Legal Insights

What’s in a trade name?

By: January 1, 2017

There is a long tradition in the practice of law: the name of a firm includes the last names of the most prominent partners in the firm. As law has become such a big business over the past decade, the largest law practices in the world reference partners who have long since passed away.

Legal clients have been using trade names to identify their businesses for generations and generations. It is a way to communicate a brand to customers and build a sense of purpose within an organization. I am sure that the firm of Zuckerberg and Associates would have a market capitalization much smaller than Facebook.

Attorneys are controlled by a series of ethical rules that guide their actions. Being a lawyer is much different that being a business person. A lawyer is a trusted advisor who must consider the ethics of every interaction rather than their own self-interest. Requiring someone to put their name on the law firm (or as the rule was many decades ago, to require the name of every partner to be on the firm letterhead), ensured that someone would be accountable to the ethics rules.

Of course we recognize that merely having a series of names on a law firm title has nothing to do with ethics. Beginning in 1979, California permitted law firms to use trade names. And in 1983, the American Bar Association voted to have a new model rule permitting law firms to use trade names rather than just use a series of last names. States were slow to adopt the model rule. Finally in 2013, Arizona joined the trend: trade names are now permitted for law firms in Arizona.
With the change of the calendar to the New Year, we are changing the name of our law firm and are now Radix Law. The firm that I founded nearly a decade ago – The Frutkin Law Firm – has many of the same lawyers, the same values but now just a new name.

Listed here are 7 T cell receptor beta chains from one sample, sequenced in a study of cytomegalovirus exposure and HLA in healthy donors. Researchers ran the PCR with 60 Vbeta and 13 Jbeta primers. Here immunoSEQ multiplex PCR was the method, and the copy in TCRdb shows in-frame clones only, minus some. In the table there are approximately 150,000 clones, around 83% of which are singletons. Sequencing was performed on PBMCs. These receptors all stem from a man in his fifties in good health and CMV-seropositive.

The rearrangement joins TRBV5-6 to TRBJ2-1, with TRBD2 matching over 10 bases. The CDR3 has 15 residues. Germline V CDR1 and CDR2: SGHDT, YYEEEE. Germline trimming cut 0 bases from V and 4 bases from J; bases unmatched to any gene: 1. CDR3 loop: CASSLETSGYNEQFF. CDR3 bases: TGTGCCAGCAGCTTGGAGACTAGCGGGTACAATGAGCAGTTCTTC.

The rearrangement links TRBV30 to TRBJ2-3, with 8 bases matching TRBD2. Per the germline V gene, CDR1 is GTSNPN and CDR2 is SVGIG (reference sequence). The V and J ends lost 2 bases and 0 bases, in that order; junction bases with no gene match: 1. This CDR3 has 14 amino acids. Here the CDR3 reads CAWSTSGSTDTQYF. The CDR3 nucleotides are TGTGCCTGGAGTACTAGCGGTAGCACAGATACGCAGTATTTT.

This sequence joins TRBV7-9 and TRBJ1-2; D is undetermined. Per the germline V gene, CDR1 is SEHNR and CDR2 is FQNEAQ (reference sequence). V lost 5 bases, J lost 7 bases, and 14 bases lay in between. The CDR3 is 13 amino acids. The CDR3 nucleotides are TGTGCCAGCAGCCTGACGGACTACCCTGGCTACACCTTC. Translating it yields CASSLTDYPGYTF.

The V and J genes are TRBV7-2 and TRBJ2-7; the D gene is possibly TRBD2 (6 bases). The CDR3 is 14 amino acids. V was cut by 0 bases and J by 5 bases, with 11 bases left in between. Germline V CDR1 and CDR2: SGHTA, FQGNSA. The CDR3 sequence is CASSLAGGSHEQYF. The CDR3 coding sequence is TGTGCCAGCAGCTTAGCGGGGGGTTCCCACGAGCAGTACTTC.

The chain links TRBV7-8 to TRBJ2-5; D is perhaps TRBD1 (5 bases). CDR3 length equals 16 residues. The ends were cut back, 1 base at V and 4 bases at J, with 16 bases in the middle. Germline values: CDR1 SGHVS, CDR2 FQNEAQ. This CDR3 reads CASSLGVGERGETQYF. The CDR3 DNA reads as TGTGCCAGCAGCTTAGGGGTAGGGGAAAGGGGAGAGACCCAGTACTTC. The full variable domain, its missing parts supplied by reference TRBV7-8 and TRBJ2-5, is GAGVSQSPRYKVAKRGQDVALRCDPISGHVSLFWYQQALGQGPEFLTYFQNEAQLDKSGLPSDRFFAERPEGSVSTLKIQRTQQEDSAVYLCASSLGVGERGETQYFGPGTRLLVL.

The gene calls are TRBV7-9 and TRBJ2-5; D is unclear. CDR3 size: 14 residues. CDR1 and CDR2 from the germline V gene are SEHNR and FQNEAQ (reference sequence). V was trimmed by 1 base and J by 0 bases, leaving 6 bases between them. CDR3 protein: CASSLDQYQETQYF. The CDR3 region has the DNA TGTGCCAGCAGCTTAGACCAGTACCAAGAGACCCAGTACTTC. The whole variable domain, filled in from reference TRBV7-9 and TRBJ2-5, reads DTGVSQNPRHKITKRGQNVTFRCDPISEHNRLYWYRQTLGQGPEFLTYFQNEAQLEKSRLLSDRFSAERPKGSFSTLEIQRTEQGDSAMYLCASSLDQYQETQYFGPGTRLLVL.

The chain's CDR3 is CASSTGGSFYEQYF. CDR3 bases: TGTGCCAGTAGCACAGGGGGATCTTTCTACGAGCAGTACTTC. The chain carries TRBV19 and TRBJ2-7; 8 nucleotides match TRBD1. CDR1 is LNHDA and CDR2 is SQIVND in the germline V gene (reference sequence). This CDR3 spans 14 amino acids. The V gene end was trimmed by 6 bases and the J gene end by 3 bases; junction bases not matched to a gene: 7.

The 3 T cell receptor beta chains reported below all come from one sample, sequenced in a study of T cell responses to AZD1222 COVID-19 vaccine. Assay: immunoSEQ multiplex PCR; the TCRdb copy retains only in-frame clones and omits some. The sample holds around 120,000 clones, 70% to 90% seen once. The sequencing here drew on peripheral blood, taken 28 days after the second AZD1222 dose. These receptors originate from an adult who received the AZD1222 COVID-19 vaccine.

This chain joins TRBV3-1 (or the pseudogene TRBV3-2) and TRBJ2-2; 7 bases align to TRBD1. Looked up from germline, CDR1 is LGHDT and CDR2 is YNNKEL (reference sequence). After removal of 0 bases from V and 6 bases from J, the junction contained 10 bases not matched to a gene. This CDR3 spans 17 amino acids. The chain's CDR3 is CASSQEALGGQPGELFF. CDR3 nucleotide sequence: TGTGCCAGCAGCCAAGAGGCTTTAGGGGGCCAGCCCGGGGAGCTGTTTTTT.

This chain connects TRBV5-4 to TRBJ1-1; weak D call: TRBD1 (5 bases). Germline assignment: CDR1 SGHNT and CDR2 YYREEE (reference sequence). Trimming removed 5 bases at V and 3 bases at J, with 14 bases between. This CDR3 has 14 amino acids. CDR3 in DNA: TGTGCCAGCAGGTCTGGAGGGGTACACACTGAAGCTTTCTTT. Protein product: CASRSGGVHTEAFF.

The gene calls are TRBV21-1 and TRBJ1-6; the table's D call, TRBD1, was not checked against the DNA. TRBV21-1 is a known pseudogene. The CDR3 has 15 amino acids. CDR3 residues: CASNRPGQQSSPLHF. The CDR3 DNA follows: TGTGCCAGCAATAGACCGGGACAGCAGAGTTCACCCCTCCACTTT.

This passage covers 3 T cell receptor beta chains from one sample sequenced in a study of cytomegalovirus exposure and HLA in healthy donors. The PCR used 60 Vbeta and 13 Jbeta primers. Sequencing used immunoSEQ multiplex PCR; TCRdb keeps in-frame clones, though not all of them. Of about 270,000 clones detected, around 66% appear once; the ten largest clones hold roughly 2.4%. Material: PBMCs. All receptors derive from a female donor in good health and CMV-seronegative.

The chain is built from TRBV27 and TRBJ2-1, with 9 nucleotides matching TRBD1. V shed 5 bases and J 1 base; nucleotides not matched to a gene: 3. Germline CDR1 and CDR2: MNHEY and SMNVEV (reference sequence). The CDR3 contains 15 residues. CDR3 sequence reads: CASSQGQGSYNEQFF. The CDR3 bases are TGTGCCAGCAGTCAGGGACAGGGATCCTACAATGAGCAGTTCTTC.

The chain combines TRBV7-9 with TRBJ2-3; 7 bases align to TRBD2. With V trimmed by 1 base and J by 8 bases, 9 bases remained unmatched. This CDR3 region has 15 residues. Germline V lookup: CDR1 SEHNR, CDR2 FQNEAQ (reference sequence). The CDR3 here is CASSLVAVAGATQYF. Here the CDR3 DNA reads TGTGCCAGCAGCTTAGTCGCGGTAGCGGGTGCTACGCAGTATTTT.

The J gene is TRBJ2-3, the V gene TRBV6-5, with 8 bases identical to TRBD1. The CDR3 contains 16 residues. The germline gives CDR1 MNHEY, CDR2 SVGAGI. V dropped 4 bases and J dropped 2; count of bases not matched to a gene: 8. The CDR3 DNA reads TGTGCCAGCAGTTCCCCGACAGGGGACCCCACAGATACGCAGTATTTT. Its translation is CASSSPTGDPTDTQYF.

Radix means “root” – as in the root of a tree, or the root of a word, or the root of a number. We are rooted right here in Arizona, in contrast to the national firms that put their satellite offices here to take advantage of our growing economy. Our team is a collection of people who may have been raised in different parts of the country, but all of us have chosen Arizona to be our home. It is also an acknowledgement that the law firm has grown from being just a little solo legal practice into a business law firm with almost a dozen lawyers. It isn’t just my law firm anymore. Our lawyers handle business law, litigation, estate planning and bankruptcy out of our office in Scottsdale.

Of course, some new firms have begun to come out with trade names. But we are the first firm to fully embrace the opportunity to develop a brand rather than promote a last name. We made the switch.

My family has been practicing law for nearly 90 years, beginning with my grandfather setting up his law office in one corner of his father’s tailor shop on Main Street in rural Alliance, Ohio. His wife (my grandmother) joined him as one of the first female lawyers in Stark County Ohio a couple decades later. And both of their sons, my father and my uncle, became very prominent lawyers in Cleveland, Ohio. So I come from a long line of law firms with the name “Frutkin” in them. And I’m proud to say that my father spent the final seven years of his career working at our firm.

But the time has come for lawyers to stop focusing on the names of their own lawyers. Our focus needs to be on our clients and our mission to help them. The rules have been changing for decades, but as an industry we have been too slow to embrace change. Clients overwhelmingly see lawyers as the purveyors of “no” rather than the creators of solutions to their problems and catalysts for seizing opportunity.

Lawyers are very fortunate. We’ve seen and helped business owners and individuals navigate the most difficult challenges of their lives. And our experience informs our advice, because we’ve seen many of these situations before.

So just like my grandfather, grandmother, father and uncle, I’ll still be practicing law and helping business owners and individuals navigate complex situations. But beginning now, we’ll be using the name Radix Law; same firm, just a new name..